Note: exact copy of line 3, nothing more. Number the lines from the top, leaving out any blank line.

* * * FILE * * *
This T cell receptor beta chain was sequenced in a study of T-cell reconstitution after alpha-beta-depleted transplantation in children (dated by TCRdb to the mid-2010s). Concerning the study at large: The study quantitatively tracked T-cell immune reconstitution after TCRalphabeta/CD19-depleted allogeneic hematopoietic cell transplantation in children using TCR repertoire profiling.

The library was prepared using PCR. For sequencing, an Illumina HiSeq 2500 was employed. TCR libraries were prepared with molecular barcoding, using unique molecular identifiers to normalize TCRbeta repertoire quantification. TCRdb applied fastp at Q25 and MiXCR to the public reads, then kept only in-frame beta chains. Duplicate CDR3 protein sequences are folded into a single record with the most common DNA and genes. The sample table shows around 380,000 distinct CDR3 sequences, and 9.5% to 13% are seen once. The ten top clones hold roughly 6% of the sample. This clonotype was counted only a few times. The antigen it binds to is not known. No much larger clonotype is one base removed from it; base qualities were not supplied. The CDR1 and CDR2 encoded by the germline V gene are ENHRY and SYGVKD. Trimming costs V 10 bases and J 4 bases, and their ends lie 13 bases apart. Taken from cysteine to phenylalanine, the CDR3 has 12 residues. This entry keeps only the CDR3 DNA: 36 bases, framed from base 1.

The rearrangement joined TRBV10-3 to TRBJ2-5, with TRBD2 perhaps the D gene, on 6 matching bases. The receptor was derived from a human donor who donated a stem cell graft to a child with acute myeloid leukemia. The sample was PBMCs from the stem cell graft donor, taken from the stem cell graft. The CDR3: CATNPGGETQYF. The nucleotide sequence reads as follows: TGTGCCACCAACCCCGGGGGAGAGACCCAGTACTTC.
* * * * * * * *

The rearrangement joined TRBV10-3 to TRBJ2-5, with TRBD2 perhaps the D gene, on 6 matching bases. The receptor was derived from a human donor who donated a stem cell graft to a child with acute myeloid leukemia. The sample was PBMCs from the stem cell graft donor, taken from the stem cell graft. The CDR3: CATNPGGETQYF. The nucleotide sequence reads as follows: TGTGCCACCAACCCCGGGGGAGAGACCCAGTACTTC.